The Schwarzenegger administration seeks to exempt 100 major construction projects across the state - including private developments - from California environmental laws. The plan, denounced by environmentalists, would block the power of the courts to review 25 projects each year from 2011 through 2014, and give final authority over the projects to his administration.
Anybody starting to see a trend here? One of the cornerstones of SB 375 is the CEQA exemptions it offers to those wishing to develop high density housing projects in places identified as "transit corridors." Sierra Madre being one of many cities so unfortunately situated. Then there was the CEQA exemption offered to Ed Roski and his NFL stadium and shopping complex, effectively ending any hope of mitigating the effects of this massive project on the less than thrilled neighboring communities.
And now Arnold and his allies in the State Legislature want to further eviscerate our environmental laws by doling out exemptions to major corporations hoping to save themselves some time, bother, and money. All by making a few phone calls to the Governor and coming to some sort of mutually rewarding accommodation.
CEQA, which is the acronym for California Environmental Quality Act, was originally signed into existence by that noted tree hugging liberal governor Ronald Reagan. Here is how the California Natural Resources Agency describes all of this:
CEQA, or the California Environmental Quality Act, is a statute that requires state and local agencies to identify the significant environmental impacts of their actions and to avoid or mitigate those impacts, if feasible ... The impetus for CEQA can be traced to the passage of the first federal environmental protection statute in 1969, the National Environmental Policy Act (NEPA). In response to this federal law, the California State Assembly created the Assembly Select Committee on Environmental Quality to study the possibility of supplanting NEPA through state law. This legislative committee, in 1970, issued a report entitled 'The Enironmental Bill of Rights,' which called for a California counterpart to NEPA. Later that same year, acting on the recommendations of the select committee, the legislature passed, and Governor Reagan signed, the CEQA statute.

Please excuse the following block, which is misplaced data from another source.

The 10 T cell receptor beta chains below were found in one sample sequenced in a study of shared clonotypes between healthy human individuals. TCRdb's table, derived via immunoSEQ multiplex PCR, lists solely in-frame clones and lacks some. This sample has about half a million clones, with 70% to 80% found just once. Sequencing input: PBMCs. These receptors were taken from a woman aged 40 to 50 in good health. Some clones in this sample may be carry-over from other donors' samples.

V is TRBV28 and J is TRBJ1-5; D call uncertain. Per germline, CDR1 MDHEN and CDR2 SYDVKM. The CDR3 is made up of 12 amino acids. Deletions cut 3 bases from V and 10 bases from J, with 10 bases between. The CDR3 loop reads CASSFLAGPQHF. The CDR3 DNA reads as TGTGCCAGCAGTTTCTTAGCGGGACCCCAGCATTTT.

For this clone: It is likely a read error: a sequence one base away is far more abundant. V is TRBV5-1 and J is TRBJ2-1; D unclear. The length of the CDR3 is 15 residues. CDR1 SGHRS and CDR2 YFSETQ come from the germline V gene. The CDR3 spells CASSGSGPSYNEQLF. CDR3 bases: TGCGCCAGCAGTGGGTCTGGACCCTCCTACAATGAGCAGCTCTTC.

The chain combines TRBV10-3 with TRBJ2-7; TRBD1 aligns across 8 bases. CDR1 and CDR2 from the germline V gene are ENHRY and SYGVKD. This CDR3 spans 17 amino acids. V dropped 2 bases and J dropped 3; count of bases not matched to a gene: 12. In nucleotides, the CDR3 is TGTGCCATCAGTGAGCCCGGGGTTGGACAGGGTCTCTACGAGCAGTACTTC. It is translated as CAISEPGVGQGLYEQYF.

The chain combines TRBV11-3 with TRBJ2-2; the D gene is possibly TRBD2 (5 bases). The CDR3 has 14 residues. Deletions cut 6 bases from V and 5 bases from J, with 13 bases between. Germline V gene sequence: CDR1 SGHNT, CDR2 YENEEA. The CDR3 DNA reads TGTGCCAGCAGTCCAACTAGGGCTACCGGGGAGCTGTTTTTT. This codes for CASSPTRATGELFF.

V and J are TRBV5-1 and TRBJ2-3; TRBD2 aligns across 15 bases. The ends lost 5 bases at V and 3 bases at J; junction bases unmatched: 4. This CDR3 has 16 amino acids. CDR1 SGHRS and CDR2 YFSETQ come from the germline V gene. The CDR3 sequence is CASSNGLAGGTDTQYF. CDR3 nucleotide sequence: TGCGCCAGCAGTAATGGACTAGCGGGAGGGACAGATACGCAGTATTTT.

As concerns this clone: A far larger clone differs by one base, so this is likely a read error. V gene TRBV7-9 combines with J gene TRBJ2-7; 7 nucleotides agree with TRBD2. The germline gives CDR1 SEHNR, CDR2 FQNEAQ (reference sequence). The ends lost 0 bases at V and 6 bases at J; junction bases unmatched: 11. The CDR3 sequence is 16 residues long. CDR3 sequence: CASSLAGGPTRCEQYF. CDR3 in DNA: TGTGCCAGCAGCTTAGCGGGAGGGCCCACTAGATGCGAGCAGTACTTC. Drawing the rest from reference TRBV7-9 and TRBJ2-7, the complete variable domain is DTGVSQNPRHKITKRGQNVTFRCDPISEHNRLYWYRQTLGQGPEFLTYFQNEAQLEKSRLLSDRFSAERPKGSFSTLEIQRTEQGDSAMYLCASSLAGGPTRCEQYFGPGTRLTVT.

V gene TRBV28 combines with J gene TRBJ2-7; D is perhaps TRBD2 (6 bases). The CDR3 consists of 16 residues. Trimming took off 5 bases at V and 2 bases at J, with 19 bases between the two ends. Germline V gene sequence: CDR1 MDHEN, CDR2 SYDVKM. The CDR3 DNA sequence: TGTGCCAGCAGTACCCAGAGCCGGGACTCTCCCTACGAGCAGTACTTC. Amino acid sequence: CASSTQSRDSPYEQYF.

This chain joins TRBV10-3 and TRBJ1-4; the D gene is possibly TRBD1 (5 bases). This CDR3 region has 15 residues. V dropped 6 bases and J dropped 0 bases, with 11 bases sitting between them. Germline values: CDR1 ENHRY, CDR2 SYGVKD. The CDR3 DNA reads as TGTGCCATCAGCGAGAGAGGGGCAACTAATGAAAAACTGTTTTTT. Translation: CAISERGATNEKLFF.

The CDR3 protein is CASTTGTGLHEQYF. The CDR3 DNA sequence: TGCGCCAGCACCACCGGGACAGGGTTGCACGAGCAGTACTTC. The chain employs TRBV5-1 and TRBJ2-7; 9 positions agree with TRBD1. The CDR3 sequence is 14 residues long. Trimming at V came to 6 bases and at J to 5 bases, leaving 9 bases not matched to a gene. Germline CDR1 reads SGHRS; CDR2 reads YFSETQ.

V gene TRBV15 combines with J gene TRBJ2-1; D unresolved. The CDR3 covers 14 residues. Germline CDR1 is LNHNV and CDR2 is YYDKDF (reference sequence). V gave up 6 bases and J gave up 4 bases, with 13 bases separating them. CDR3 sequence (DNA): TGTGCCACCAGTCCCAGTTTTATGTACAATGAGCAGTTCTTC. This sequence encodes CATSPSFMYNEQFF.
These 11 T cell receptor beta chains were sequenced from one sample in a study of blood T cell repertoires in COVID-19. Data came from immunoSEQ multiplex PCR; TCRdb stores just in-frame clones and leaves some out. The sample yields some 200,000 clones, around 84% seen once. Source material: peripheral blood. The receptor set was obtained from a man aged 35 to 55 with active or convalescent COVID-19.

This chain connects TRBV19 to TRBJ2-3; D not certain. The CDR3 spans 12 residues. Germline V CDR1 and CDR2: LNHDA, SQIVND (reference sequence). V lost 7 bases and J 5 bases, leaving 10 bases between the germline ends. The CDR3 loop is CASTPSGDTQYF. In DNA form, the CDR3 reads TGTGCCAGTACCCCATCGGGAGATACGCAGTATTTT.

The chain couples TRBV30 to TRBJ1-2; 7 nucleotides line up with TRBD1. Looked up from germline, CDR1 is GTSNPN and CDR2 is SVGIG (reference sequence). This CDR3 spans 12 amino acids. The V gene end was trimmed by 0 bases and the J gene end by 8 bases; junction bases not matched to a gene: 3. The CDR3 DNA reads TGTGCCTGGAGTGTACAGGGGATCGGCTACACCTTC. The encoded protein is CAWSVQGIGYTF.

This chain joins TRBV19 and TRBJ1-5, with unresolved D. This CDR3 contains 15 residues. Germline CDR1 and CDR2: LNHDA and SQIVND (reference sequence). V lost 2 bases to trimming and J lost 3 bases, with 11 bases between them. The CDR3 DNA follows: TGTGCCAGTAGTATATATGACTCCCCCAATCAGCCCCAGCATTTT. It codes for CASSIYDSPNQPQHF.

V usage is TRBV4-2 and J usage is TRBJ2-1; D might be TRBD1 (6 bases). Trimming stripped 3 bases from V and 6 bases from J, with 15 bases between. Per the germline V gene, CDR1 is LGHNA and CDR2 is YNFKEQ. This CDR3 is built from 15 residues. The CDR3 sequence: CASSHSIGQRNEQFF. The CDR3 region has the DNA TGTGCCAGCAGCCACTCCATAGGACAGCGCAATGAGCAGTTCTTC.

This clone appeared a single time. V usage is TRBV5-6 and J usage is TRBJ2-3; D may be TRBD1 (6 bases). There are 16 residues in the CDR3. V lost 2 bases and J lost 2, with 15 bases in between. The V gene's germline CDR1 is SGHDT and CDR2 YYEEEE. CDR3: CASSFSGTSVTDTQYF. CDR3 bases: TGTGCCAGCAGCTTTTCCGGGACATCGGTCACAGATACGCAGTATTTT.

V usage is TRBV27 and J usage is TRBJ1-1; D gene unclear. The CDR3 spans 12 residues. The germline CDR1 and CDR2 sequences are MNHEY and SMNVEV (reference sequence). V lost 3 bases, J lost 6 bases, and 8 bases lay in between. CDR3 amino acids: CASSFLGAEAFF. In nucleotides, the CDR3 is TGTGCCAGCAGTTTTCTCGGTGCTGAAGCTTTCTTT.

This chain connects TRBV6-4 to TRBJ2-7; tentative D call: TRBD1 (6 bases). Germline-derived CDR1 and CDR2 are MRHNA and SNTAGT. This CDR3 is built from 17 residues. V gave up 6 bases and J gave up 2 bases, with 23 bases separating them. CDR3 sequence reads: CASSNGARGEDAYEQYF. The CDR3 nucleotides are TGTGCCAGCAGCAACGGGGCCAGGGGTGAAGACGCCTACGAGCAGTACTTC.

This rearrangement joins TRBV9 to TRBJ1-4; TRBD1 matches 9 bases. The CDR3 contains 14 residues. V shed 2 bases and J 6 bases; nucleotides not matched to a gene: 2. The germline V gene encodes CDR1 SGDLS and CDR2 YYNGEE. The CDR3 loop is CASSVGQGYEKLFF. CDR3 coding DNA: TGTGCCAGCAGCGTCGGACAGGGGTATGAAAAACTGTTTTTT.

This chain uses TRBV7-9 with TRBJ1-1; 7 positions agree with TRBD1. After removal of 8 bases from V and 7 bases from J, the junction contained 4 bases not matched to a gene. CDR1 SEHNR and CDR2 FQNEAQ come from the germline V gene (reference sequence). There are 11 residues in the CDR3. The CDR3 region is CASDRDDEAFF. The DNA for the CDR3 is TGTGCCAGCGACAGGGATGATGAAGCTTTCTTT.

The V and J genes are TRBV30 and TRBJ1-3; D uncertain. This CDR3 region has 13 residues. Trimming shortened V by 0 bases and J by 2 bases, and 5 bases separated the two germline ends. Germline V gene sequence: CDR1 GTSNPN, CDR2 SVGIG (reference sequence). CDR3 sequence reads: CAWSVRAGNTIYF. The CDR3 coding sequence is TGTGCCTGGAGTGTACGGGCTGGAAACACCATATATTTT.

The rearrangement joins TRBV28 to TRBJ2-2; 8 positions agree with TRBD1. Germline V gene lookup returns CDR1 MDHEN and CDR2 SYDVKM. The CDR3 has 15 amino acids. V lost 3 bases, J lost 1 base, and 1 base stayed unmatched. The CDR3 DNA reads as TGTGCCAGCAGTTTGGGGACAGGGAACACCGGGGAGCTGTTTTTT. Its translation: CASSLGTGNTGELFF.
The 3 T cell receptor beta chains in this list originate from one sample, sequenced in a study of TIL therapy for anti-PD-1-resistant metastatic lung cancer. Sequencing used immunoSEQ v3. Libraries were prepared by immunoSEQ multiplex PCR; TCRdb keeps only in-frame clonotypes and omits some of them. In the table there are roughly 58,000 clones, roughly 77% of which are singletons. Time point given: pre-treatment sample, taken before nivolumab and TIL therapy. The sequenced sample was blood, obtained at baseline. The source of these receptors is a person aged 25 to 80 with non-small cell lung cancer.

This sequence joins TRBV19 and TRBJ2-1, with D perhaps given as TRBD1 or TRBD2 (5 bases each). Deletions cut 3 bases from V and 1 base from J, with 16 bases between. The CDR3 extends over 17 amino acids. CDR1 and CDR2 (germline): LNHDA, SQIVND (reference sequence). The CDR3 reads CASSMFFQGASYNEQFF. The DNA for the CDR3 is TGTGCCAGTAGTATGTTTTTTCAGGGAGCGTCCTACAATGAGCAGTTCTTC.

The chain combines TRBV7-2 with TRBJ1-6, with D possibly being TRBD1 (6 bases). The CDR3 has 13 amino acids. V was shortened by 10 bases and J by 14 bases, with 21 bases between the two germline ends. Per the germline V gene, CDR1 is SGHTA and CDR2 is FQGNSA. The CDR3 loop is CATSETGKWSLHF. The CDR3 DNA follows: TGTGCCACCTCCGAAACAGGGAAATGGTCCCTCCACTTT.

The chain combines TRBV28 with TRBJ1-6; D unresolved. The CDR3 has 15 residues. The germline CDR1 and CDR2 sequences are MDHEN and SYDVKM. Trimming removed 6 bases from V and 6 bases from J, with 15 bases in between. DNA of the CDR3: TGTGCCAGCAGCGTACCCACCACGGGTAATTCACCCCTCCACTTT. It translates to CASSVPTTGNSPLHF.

The irony here is that Arnold Schwarzenegger and his friends in the State Legislature, all the while heaping praise upon themselves as being the greenest of all greens, are 40 years after its inception looking to turn California's groundbreaking environmental protection law into a tool for fundraising. Here is how one aggravated Sierra Club spokesman described this process to Capitol Weekly:
"We've been concerned since last year's (Los Angeles) stadium CEQA exemption that it opened the floodgates, and now you've got lots of wealthy developers hiring lobbyists to try and buy their own CEQA exemptions. This proposal would kind of institutionalize that feeding frenzy," said Bill Magavern of Sierra Club California. "It's as if the developers' lobbyists are writing the bill," he said.
And why not? After all, they wrote SB 375, right?